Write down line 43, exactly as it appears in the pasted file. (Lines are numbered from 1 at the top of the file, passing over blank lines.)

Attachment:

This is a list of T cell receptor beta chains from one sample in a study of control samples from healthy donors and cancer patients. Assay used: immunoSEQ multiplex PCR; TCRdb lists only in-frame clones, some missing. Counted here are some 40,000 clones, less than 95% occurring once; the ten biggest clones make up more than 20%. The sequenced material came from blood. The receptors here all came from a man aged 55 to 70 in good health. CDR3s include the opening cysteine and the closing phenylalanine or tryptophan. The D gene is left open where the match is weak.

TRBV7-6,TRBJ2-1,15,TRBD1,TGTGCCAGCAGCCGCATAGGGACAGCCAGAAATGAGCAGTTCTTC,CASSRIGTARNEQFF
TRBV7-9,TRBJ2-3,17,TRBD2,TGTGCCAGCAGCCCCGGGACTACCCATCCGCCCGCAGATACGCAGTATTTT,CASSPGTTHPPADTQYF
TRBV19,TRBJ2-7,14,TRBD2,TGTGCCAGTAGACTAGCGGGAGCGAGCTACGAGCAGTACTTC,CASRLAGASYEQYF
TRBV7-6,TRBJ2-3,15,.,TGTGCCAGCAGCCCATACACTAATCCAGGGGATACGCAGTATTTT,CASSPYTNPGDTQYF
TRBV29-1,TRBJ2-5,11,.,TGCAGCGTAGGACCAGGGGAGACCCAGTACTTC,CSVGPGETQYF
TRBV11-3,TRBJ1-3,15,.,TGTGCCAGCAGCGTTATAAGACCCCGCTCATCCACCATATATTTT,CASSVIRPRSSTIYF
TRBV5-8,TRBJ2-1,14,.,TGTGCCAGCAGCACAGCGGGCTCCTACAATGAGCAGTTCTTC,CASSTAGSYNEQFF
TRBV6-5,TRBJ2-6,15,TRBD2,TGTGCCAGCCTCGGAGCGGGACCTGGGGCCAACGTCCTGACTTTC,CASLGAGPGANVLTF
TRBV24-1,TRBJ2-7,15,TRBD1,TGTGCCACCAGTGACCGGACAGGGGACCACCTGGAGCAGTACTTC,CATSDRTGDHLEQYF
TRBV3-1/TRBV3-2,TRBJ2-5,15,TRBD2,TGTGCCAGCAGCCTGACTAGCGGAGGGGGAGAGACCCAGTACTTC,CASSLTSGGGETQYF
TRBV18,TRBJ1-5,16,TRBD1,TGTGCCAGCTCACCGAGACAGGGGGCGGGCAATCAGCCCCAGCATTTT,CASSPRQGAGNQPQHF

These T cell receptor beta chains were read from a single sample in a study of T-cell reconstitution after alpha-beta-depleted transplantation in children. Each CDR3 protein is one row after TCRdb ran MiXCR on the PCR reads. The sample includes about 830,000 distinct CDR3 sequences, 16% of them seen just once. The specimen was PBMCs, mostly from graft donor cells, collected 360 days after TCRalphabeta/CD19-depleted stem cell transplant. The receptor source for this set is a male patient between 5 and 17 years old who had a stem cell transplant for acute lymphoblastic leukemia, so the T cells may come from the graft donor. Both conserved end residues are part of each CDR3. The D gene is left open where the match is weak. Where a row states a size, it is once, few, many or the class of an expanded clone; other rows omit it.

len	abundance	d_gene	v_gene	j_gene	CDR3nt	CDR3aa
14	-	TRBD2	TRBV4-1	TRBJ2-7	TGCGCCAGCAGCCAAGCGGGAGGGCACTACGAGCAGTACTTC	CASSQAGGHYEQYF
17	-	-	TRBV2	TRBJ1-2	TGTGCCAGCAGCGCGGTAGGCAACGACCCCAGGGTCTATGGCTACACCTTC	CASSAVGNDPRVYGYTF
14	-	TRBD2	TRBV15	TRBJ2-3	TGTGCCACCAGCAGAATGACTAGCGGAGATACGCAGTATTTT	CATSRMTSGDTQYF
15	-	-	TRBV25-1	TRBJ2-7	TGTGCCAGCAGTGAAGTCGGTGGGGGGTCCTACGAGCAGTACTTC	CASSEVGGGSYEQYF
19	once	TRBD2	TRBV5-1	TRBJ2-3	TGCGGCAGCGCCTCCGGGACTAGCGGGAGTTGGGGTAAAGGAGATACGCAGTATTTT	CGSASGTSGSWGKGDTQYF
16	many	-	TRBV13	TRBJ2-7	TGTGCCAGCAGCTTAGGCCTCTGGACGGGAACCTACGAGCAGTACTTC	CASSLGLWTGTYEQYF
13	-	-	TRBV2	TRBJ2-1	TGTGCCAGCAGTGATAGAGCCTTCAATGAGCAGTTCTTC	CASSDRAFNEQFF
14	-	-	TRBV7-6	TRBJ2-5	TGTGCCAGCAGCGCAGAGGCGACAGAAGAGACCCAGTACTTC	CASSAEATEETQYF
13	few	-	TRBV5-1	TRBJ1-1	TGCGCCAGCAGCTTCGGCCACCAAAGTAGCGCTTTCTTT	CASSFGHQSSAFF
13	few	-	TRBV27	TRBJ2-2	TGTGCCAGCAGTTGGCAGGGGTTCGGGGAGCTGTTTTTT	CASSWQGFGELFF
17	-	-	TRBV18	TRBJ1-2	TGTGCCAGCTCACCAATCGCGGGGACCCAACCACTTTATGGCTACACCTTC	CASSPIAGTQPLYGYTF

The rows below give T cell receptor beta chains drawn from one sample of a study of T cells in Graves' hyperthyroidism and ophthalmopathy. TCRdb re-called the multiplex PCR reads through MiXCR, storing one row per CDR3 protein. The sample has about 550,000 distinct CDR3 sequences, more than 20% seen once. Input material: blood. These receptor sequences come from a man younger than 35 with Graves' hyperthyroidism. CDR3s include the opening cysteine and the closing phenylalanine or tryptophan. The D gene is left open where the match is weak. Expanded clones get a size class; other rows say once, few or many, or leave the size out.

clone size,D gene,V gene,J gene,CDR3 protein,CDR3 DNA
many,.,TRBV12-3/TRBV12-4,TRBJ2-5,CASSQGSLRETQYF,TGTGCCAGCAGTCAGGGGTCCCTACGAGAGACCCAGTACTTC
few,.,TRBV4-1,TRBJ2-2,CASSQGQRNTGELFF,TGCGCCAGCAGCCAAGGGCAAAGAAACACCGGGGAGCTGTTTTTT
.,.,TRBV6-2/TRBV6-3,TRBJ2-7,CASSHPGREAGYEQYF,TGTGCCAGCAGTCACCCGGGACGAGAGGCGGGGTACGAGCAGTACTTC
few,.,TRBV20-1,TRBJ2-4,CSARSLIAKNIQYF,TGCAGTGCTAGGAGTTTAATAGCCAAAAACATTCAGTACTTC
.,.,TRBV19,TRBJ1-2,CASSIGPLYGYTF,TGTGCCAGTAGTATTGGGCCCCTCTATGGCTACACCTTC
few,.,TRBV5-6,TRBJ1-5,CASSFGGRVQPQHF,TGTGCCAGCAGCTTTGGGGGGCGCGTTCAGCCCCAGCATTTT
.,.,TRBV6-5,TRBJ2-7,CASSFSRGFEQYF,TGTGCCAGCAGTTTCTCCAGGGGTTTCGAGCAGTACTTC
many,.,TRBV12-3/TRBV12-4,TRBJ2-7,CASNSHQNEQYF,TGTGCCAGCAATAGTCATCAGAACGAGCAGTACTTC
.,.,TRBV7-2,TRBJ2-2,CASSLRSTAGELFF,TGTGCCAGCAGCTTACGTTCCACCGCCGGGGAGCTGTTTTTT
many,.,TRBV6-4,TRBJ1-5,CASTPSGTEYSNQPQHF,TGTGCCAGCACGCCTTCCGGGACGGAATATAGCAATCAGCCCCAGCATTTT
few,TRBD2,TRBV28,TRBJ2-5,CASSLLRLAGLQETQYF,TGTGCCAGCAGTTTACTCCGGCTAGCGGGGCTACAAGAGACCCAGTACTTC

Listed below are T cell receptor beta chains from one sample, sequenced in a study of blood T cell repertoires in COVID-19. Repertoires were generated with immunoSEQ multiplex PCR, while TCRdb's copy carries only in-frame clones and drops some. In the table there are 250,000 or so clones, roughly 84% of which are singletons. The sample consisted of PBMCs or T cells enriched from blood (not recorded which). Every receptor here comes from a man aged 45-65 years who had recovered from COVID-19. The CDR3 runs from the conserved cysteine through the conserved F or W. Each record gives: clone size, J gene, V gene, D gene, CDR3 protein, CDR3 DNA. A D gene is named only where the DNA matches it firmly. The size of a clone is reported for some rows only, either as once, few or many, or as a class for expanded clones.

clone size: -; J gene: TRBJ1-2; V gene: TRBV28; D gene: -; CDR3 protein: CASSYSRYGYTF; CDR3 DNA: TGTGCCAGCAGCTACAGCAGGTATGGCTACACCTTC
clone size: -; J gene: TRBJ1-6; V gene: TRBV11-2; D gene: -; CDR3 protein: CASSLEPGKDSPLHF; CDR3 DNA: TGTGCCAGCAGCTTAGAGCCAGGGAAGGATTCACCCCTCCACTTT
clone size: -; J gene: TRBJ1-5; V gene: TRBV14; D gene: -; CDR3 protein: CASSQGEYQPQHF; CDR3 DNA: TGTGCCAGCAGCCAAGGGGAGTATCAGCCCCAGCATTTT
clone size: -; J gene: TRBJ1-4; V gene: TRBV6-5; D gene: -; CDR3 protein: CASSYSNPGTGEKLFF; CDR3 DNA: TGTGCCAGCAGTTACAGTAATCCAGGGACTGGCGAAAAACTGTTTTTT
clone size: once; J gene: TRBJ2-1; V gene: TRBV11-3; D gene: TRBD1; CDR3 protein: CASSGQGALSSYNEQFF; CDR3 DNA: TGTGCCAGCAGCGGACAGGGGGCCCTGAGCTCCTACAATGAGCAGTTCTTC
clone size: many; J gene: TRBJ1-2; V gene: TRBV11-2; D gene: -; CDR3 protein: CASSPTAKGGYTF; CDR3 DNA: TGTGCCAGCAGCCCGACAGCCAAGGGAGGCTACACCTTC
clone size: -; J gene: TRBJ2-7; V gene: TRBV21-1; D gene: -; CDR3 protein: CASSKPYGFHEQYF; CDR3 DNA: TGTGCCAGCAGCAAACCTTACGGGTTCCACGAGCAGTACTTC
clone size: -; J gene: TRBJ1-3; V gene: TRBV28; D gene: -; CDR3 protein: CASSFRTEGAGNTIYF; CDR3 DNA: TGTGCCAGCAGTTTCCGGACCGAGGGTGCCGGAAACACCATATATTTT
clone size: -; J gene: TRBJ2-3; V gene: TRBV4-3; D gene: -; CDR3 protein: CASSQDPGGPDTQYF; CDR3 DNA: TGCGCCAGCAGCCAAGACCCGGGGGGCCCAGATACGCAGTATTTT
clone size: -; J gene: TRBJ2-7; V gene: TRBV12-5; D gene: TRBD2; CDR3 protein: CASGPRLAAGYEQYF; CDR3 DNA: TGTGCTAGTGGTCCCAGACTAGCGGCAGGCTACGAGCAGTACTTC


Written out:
clone size: -; J gene: TRBJ1-4; V gene: TRBV6-5; D gene: -; CDR3 protein: CASSYSNPGTGEKLFF; CDR3 DNA: TGTGCCAGCAGTTACAGTAATCCAGGGACTGGCGAAAAACTGTTTTTT